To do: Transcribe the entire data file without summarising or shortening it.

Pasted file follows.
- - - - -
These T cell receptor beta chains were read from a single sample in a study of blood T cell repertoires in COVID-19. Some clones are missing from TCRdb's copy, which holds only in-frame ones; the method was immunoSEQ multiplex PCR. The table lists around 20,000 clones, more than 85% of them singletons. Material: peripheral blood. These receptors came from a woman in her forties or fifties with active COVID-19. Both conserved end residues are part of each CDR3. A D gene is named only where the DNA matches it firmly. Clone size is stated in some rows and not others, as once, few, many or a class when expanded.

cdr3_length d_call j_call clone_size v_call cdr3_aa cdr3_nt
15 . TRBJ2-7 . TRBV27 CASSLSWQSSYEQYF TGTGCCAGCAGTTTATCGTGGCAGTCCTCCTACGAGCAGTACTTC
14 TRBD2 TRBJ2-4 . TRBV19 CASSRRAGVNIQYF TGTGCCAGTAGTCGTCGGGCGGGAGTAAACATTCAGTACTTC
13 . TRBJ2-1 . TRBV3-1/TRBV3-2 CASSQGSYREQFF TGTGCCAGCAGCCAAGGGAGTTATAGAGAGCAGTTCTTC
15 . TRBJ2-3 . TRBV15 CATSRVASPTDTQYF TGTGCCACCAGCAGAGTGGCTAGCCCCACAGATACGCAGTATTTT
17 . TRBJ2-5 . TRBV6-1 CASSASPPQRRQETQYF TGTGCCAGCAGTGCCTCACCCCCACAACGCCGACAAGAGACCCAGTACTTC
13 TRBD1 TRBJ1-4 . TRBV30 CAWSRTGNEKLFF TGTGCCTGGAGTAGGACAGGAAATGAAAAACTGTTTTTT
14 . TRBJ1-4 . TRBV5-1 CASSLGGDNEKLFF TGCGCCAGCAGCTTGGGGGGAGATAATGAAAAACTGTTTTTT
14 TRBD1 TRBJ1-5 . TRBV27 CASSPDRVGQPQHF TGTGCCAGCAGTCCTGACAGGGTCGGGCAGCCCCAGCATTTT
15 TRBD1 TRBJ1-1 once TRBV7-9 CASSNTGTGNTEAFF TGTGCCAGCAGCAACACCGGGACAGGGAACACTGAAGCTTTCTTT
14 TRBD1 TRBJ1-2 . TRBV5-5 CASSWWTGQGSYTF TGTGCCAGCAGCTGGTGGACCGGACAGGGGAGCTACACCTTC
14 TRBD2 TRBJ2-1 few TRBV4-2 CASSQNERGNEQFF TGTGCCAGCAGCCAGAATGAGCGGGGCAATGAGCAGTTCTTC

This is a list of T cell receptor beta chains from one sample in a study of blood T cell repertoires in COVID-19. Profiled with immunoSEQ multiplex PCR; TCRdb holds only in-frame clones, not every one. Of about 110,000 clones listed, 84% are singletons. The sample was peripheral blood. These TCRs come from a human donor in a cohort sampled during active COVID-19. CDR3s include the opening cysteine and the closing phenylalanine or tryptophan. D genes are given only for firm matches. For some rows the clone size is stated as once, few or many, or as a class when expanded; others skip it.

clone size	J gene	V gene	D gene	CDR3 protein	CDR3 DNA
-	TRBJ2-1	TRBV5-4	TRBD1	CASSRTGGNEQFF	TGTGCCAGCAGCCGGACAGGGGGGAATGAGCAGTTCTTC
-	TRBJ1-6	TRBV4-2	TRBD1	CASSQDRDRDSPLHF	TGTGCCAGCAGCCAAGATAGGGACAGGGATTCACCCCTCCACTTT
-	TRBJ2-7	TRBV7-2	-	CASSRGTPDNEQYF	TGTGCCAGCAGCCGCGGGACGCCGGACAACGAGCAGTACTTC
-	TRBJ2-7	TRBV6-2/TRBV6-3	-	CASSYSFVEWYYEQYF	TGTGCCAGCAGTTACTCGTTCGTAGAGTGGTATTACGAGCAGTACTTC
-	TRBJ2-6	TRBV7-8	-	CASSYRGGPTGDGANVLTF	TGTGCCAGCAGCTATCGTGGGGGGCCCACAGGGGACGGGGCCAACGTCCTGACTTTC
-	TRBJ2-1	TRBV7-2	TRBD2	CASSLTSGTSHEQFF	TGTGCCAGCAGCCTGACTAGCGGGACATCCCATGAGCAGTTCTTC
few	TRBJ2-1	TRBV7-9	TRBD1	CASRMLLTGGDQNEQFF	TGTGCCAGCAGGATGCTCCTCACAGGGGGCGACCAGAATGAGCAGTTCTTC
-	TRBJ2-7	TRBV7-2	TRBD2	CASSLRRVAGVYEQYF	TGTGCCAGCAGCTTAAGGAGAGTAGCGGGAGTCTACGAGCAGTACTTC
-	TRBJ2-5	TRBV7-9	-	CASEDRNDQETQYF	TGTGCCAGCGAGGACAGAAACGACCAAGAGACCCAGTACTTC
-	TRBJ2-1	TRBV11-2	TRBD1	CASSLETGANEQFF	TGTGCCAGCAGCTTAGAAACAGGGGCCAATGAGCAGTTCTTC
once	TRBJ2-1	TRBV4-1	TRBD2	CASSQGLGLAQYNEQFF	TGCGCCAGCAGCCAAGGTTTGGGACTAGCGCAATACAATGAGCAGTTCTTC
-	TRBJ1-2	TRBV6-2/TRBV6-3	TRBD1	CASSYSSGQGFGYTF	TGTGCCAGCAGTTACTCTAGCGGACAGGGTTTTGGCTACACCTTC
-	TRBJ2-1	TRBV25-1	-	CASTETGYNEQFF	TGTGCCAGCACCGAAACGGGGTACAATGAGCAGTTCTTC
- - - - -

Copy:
These T cell receptor beta chains were read from a single sample in a study of blood T cell repertoires in COVID-19. Some clones are missing from TCRdb's copy, which holds only in-frame ones; the method was immunoSEQ multiplex PCR. The table lists around 20,000 clones, more than 85% of them singletons. Material: peripheral blood. These receptors came from a woman in her forties or fifties with active COVID-19. Both conserved end residues are part of each CDR3. A D gene is named only where the DNA matches it firmly. Clone size is stated in some rows and not others, as once, few, many or a class when expanded.

cdr3_length d_call j_call clone_size v_call cdr3_aa cdr3_nt
15 . TRBJ2-7 . TRBV27 CASSLSWQSSYEQYF TGTGCCAGCAGTTTATCGTGGCAGTCCTCCTACGAGCAGTACTTC
14 TRBD2 TRBJ2-4 . TRBV19 CASSRRAGVNIQYF TGTGCCAGTAGTCGTCGGGCGGGAGTAAACATTCAGTACTTC
13 . TRBJ2-1 . TRBV3-1/TRBV3-2 CASSQGSYREQFF TGTGCCAGCAGCCAAGGGAGTTATAGAGAGCAGTTCTTC
15 . TRBJ2-3 . TRBV15 CATSRVASPTDTQYF TGTGCCACCAGCAGAGTGGCTAGCCCCACAGATACGCAGTATTTT
17 . TRBJ2-5 . TRBV6-1 CASSASPPQRRQETQYF TGTGCCAGCAGTGCCTCACCCCCACAACGCCGACAAGAGACCCAGTACTTC
13 TRBD1 TRBJ1-4 . TRBV30 CAWSRTGNEKLFF TGTGCCTGGAGTAGGACAGGAAATGAAAAACTGTTTTTT
14 . TRBJ1-4 . TRBV5-1 CASSLGGDNEKLFF TGCGCCAGCAGCTTGGGGGGAGATAATGAAAAACTGTTTTTT
14 TRBD1 TRBJ1-5 . TRBV27 CASSPDRVGQPQHF TGTGCCAGCAGTCCTGACAGGGTCGGGCAGCCCCAGCATTTT
15 TRBD1 TRBJ1-1 once TRBV7-9 CASSNTGTGNTEAFF TGTGCCAGCAGCAACACCGGGACAGGGAACACTGAAGCTTTCTTT
14 TRBD1 TRBJ1-2 . TRBV5-5 CASSWWTGQGSYTF TGTGCCAGCAGCTGGTGGACCGGACAGGGGAGCTACACCTTC
14 TRBD2 TRBJ2-1 few TRBV4-2 CASSQNERGNEQFF TGTGCCAGCAGCCAGAATGAGCGGGGCAATGAGCAGTTCTTC

This is a list of T cell receptor beta chains from one sample in a study of blood T cell repertoires in COVID-19. Profiled with immunoSEQ multiplex PCR; TCRdb holds only in-frame clones, not every one. Of about 110,000 clones listed, 84% are singletons. The sample was peripheral blood. These TCRs come from a human donor in a cohort sampled during active COVID-19. CDR3s include the opening cysteine and the closing phenylalanine or tryptophan. D genes are given only for firm matches. For some rows the clone size is stated as once, few or many, or as a class when expanded; others skip it.

clone size	J gene	V gene	D gene	CDR3 protein	CDR3 DNA
-	TRBJ2-1	TRBV5-4	TRBD1	CASSRTGGNEQFF	TGTGCCAGCAGCCGGACAGGGGGGAATGAGCAGTTCTTC
-	TRBJ1-6	TRBV4-2	TRBD1	CASSQDRDRDSPLHF	TGTGCCAGCAGCCAAGATAGGGACAGGGATTCACCCCTCCACTTT
-	TRBJ2-7	TRBV7-2	-	CASSRGTPDNEQYF	TGTGCCAGCAGCCGCGGGACGCCGGACAACGAGCAGTACTTC
-	TRBJ2-7	TRBV6-2/TRBV6-3	-	CASSYSFVEWYYEQYF	TGTGCCAGCAGTTACTCGTTCGTAGAGTGGTATTACGAGCAGTACTTC
-	TRBJ2-6	TRBV7-8	-	CASSYRGGPTGDGANVLTF	TGTGCCAGCAGCTATCGTGGGGGGCCCACAGGGGACGGGGCCAACGTCCTGACTTTC
-	TRBJ2-1	TRBV7-2	TRBD2	CASSLTSGTSHEQFF	TGTGCCAGCAGCCTGACTAGCGGGACATCCCATGAGCAGTTCTTC
few	TRBJ2-1	TRBV7-9	TRBD1	CASRMLLTGGDQNEQFF	TGTGCCAGCAGGATGCTCCTCACAGGGGGCGACCAGAATGAGCAGTTCTTC
-	TRBJ2-7	TRBV7-2	TRBD2	CASSLRRVAGVYEQYF	TGTGCCAGCAGCTTAAGGAGAGTAGCGGGAGTCTACGAGCAGTACTTC
-	TRBJ2-5	TRBV7-9	-	CASEDRNDQETQYF	TGTGCCAGCGAGGACAGAAACGACCAAGAGACCCAGTACTTC
-	TRBJ2-1	TRBV11-2	TRBD1	CASSLETGANEQFF	TGTGCCAGCAGCTTAGAAACAGGGGCCAATGAGCAGTTCTTC
once	TRBJ2-1	TRBV4-1	TRBD2	CASSQGLGLAQYNEQFF	TGCGCCAGCAGCCAAGGTTTGGGACTAGCGCAATACAATGAGCAGTTCTTC
-	TRBJ1-2	TRBV6-2/TRBV6-3	TRBD1	CASSYSSGQGFGYTF	TGTGCCAGCAGTTACTCTAGCGGACAGGGTTTTGGCTACACCTTC
-	TRBJ2-1	TRBV25-1	-	CASTETGYNEQFF	TGTGCCAGCACCGAAACGGGGTACAATGAGCAGTTCTTC